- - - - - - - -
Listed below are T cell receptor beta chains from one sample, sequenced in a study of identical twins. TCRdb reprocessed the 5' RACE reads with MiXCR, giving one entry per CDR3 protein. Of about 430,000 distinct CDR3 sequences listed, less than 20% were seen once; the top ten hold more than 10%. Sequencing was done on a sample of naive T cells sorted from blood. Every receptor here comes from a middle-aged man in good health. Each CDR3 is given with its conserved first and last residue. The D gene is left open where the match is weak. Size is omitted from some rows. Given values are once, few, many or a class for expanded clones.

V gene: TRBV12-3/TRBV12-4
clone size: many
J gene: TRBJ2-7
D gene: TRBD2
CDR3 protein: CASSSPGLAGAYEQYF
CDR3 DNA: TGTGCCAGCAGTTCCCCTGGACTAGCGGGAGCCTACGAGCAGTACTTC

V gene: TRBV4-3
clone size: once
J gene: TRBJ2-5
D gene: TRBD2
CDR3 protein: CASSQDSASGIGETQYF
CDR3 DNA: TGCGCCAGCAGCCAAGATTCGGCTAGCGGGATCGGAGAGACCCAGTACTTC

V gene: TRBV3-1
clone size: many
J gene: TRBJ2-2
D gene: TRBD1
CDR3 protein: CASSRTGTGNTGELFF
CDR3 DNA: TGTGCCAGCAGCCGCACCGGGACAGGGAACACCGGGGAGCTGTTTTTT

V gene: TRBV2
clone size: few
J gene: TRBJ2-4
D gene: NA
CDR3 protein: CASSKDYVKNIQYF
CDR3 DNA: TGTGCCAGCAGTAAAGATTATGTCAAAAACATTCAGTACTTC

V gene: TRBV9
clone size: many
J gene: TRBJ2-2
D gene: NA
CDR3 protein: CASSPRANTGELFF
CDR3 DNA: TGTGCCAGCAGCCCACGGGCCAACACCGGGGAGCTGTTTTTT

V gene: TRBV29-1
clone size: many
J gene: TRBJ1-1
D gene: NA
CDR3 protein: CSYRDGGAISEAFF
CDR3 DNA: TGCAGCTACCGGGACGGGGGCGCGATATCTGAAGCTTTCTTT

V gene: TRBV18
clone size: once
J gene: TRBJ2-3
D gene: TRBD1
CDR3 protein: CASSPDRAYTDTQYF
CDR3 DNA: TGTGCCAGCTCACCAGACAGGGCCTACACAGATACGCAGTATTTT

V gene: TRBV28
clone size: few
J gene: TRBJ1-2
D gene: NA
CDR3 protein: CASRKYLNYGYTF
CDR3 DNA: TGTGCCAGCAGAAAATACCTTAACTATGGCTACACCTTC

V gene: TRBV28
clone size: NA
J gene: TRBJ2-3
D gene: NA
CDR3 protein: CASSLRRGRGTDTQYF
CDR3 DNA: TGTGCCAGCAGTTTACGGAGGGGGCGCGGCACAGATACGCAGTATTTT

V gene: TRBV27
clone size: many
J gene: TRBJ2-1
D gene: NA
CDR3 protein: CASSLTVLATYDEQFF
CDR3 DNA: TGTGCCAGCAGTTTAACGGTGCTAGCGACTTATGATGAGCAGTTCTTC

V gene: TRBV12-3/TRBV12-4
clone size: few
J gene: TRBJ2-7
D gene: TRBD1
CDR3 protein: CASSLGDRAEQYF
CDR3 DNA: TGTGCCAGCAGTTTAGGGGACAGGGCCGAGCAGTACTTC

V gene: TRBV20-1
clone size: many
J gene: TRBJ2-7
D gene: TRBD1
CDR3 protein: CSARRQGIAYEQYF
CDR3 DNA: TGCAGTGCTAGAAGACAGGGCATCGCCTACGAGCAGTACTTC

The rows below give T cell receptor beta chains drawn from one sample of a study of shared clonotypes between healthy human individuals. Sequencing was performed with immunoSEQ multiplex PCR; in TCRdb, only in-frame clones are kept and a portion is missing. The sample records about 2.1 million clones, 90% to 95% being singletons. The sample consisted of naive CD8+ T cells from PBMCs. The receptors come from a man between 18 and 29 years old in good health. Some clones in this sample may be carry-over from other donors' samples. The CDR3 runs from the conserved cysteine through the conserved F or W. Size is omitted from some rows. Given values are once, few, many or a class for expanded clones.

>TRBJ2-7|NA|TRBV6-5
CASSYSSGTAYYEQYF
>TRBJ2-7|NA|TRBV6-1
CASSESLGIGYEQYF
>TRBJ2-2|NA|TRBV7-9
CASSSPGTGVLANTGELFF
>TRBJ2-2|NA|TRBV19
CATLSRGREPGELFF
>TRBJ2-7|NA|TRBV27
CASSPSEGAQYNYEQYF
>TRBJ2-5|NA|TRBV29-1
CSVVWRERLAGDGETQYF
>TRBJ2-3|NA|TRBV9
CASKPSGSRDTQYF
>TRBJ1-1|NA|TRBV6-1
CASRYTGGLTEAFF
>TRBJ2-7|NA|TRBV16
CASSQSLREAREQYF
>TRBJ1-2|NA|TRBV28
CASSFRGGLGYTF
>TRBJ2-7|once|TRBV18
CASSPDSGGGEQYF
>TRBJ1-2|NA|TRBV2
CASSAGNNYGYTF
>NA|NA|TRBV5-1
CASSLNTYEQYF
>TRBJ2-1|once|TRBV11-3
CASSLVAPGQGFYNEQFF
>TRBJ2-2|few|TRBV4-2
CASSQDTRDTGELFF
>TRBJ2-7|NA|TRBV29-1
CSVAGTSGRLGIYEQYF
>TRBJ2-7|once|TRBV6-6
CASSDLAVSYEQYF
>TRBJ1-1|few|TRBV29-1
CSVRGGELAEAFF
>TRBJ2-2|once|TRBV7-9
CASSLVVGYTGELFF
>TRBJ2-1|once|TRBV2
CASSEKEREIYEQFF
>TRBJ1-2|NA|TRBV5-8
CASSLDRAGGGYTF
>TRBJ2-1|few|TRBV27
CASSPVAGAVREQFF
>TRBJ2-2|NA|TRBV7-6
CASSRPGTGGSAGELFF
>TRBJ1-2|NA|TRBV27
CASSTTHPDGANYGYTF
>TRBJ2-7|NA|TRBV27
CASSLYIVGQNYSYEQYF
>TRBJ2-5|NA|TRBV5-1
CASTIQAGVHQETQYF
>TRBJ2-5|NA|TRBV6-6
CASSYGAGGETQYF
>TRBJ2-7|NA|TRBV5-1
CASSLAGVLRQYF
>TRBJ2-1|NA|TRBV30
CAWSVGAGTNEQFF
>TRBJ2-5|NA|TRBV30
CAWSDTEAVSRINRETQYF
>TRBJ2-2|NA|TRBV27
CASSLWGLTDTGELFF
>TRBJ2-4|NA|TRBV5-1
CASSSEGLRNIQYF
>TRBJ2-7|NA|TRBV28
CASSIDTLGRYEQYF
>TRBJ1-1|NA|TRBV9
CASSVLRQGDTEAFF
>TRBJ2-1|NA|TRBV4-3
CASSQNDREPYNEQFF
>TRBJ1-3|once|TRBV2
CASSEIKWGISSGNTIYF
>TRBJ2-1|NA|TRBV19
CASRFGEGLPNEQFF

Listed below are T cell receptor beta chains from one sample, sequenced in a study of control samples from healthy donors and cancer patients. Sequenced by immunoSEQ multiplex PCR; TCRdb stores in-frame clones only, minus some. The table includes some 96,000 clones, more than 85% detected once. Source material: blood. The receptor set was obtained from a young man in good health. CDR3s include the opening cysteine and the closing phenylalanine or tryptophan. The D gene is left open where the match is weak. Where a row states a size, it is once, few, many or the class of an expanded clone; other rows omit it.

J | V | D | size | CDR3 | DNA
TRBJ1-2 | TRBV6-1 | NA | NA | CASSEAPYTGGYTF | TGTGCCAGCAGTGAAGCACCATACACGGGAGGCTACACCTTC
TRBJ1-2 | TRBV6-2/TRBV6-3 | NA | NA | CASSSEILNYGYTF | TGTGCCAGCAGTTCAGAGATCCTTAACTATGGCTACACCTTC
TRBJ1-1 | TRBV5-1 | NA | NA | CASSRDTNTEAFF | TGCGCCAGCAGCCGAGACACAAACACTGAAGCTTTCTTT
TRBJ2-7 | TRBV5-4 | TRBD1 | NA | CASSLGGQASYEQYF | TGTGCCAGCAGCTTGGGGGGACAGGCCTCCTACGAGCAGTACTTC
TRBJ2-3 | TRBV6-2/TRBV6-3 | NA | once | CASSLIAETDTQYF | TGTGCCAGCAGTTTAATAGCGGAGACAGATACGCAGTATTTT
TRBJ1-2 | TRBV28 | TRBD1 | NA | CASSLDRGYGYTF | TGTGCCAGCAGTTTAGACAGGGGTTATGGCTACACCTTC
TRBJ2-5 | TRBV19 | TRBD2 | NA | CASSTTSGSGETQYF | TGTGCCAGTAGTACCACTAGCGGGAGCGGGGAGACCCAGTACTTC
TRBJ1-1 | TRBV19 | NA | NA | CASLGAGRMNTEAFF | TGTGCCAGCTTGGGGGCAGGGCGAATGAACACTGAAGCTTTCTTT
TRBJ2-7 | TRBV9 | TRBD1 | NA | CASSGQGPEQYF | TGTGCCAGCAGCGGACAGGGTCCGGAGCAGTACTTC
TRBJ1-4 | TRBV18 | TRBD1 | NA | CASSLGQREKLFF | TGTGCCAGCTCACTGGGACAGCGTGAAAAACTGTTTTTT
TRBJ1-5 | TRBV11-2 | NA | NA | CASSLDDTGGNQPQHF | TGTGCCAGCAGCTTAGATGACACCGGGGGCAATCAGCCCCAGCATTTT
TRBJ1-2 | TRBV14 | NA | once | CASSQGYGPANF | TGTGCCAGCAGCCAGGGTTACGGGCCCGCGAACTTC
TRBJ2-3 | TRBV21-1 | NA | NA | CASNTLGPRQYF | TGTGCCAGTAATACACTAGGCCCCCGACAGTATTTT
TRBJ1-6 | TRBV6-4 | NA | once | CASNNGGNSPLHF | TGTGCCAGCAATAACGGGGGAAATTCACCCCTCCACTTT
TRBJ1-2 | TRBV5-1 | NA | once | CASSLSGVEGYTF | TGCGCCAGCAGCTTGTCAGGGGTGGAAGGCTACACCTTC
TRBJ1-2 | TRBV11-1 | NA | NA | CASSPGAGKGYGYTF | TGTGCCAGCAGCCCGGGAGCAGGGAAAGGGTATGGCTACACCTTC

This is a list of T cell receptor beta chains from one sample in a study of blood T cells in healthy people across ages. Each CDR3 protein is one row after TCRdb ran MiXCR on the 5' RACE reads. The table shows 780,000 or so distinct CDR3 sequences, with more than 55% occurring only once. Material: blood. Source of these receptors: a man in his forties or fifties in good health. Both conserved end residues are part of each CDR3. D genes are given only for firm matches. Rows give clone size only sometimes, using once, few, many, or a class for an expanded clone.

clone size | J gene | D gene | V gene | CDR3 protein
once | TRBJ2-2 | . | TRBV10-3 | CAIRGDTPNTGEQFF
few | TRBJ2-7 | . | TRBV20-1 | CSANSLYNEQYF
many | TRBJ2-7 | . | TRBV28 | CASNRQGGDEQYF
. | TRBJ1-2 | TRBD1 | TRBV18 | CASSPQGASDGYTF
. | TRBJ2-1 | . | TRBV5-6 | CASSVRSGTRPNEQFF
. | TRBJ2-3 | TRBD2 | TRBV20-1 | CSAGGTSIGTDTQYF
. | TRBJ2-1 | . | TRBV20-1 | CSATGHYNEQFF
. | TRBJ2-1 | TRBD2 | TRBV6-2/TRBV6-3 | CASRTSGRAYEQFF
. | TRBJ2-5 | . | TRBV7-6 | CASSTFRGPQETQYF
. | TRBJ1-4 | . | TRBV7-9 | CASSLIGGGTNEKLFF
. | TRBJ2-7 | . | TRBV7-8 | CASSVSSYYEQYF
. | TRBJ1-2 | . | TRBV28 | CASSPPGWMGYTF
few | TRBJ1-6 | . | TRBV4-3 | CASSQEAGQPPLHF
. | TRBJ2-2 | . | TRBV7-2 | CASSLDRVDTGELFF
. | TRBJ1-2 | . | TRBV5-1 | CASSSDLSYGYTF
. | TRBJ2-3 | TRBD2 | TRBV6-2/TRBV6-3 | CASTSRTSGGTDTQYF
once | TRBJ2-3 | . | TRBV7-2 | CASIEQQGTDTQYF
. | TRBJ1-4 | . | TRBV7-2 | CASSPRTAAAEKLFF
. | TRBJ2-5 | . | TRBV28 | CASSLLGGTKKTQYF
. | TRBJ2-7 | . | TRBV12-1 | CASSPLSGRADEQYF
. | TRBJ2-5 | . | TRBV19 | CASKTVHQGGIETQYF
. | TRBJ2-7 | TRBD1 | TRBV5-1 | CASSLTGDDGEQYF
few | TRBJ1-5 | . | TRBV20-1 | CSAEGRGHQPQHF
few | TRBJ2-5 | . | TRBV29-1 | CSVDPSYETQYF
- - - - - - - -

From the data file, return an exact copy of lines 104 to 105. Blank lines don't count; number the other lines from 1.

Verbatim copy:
CASSQDTRDTGELFF
>TRBJ2-7|NA|TRBV29-1